Honda, Toyota, Nissan and Mazda have decided to stop using airbag components supplied by Takata Corp.
That’s a catastrophic turn of affairs for Takata after a run of quality glitches that have resulted in 19 million vehicle recalls and as many as eight deaths.
But it’s also a dramatic twist in what the auto industry has long assumed about Japanese keiretsus.
This sort of thing wasn’t supposed to happen in the cozy, family-relations corporate world of the keiretsu.
Honda Motor Co. owns 1.2 percent of Takata. That makes it one of Takata’s biggest shareholders, and in the traditional Japanese business world, even that small ownership stake bonds Honda and Takata like mother and child.
Such token corporate ownerships have existed for decades all over the Japanese industry. American companies were hot under the collar about them starting in the 1980s, claiming that complicated keiretsu arrangements were sinister backroom handshakes that unfairly kept U.S. suppliers from winning contracts from Japanese automakers.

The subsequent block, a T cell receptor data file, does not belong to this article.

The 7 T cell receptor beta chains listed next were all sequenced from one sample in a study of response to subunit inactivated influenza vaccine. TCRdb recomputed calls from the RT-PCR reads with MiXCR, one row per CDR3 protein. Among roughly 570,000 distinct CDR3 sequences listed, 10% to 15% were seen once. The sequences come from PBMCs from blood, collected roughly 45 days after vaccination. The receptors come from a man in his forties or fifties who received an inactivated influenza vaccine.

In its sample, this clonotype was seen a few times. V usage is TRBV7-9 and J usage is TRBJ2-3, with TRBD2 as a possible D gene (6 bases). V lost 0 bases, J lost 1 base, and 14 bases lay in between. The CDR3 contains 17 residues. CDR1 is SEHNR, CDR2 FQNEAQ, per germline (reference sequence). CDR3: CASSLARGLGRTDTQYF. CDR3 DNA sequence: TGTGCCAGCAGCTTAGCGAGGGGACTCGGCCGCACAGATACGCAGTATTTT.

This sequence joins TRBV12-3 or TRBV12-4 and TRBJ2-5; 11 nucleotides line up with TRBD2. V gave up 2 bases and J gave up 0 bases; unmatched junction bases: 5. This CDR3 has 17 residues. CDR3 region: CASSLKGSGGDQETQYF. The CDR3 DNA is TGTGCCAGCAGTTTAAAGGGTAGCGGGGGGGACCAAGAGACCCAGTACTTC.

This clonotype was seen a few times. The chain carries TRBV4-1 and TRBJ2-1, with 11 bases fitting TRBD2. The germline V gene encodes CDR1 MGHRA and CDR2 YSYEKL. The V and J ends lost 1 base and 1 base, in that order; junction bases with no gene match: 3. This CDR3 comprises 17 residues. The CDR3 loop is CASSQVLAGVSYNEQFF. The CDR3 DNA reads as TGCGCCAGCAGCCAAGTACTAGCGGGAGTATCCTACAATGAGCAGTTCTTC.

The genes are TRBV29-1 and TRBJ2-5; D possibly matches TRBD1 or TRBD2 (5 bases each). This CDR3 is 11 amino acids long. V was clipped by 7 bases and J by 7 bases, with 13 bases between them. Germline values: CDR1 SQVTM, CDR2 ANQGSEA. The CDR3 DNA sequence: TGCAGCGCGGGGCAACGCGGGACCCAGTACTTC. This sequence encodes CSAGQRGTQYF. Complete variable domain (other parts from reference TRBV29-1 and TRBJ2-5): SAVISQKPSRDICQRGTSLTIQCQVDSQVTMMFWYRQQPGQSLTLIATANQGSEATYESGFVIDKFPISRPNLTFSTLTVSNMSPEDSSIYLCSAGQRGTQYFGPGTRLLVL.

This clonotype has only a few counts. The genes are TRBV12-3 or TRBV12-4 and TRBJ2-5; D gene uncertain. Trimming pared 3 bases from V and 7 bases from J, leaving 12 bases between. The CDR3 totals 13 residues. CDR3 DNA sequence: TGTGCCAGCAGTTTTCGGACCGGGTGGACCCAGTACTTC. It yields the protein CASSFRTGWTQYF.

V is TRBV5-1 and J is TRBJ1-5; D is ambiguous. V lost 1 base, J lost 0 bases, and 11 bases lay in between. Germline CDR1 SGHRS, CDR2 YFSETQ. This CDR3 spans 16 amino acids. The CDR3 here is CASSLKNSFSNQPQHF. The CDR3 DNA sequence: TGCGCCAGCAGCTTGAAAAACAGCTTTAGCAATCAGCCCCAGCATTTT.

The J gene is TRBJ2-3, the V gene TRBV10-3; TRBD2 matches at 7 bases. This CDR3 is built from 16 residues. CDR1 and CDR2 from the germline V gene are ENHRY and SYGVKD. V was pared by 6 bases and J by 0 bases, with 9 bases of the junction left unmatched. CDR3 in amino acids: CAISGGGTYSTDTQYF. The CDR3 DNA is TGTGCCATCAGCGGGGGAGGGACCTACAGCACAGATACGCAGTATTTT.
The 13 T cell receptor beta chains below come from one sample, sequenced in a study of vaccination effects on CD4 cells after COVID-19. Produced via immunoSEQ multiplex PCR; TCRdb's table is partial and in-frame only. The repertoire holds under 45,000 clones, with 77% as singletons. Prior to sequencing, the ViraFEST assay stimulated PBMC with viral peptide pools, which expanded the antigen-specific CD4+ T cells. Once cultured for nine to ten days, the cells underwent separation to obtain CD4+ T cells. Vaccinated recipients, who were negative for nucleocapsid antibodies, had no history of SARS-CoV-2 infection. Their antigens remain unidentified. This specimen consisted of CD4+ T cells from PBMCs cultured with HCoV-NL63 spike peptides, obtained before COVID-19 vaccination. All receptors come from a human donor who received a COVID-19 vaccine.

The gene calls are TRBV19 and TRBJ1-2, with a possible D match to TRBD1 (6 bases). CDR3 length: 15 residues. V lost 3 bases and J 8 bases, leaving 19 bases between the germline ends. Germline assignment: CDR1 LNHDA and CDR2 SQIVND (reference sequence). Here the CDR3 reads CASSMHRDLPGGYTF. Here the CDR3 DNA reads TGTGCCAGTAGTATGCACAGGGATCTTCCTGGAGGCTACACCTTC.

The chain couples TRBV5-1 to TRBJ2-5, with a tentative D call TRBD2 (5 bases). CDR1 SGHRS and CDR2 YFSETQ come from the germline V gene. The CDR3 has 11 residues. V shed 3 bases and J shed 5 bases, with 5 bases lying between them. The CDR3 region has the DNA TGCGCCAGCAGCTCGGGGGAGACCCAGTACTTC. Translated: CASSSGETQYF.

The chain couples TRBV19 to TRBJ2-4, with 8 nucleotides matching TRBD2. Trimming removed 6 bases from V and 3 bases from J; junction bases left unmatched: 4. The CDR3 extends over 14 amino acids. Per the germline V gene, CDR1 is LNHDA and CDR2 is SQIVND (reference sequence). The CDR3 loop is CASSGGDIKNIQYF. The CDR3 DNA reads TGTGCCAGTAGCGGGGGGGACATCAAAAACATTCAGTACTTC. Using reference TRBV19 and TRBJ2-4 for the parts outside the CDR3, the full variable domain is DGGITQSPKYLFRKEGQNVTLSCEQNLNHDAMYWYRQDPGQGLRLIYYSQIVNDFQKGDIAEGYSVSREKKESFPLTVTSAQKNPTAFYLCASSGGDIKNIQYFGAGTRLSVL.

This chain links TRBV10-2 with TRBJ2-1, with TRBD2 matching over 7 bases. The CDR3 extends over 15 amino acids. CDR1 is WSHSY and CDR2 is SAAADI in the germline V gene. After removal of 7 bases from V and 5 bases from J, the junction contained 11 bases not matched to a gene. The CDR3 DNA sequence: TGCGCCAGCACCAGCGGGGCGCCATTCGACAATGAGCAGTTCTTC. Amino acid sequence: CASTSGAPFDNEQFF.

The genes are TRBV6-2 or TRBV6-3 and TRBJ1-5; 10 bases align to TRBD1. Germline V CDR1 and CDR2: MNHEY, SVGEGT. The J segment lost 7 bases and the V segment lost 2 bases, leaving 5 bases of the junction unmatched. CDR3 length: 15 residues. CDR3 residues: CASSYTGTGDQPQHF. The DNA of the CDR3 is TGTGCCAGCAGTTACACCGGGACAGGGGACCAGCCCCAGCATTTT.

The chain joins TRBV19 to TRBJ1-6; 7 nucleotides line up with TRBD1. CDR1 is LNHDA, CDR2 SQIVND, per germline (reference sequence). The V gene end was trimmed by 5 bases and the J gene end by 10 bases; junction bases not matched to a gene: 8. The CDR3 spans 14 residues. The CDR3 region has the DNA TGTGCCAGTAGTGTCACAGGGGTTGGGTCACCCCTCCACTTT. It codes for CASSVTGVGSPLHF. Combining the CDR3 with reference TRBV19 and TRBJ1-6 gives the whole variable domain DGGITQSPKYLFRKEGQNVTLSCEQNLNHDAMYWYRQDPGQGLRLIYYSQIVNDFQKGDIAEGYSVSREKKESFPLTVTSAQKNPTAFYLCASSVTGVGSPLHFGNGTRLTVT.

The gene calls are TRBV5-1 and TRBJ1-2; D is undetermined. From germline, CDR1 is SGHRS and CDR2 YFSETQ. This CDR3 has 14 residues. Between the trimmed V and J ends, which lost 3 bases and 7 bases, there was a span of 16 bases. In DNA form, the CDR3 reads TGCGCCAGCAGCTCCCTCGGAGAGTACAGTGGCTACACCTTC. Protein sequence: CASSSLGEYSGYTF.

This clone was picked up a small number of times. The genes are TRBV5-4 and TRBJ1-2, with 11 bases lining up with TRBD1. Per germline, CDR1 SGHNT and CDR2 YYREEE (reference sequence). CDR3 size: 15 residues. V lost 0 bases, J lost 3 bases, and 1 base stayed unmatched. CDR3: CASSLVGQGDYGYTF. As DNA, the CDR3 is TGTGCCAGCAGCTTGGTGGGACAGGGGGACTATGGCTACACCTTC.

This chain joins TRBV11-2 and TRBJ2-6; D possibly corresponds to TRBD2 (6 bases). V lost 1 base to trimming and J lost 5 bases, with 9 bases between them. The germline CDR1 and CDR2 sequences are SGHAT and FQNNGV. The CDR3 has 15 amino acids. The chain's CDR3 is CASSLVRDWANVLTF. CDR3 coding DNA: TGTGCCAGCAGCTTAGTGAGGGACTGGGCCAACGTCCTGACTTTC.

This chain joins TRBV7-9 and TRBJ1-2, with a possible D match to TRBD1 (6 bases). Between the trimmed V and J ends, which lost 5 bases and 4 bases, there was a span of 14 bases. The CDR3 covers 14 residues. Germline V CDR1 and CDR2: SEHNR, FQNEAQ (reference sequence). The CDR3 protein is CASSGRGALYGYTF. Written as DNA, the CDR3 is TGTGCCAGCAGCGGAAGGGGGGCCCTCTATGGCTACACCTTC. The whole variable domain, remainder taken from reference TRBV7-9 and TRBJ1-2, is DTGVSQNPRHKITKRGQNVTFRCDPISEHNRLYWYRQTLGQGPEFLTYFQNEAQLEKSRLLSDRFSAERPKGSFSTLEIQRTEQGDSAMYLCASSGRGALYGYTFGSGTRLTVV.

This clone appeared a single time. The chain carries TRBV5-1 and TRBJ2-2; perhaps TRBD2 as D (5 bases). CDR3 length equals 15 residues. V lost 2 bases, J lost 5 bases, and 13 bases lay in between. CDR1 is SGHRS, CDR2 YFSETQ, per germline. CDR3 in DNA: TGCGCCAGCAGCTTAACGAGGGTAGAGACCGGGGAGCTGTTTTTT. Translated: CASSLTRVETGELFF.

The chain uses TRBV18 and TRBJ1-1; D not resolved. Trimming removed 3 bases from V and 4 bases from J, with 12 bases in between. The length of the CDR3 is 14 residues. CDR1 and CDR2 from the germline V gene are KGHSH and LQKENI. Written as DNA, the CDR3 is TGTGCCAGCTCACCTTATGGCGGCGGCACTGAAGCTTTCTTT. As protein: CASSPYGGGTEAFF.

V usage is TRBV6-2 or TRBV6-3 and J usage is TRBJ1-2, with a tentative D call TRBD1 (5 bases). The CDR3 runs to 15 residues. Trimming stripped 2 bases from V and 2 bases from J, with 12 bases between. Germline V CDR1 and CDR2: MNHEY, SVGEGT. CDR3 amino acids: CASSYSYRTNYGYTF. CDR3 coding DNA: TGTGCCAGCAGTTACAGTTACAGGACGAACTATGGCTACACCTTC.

But now -- so much for sinister.
For Honda to walk away from Takata suggests that somebody in the keiretsu world wasn’t doing his job.
In the most benign explanation of the system, owning a small piece of a supplier was supposed to obligate you to look after its welfare. The supplier was supposed to uphold its obligation to serve the automaker well. Keiretsu-family suppliers were supposed to advance innovations on their own. They were supposed to protect the automaker’s flanks from competitors. They were supposed to share the automaker’s values about product quality and customer satisfaction and safety.
In turn, the automaker would make sure the supplier prospered. The automaker would provide guidance and strategic clarity: “This is where we are going. This is what we want. This is what we don’t want. This is who we are. This is who we are not.”
None of that appears to characterize the current affairs between Takata and Honda. The relationship is instead -- judging from the crisis -- dysfunctional. And so the question is, how special could it have been in the first place?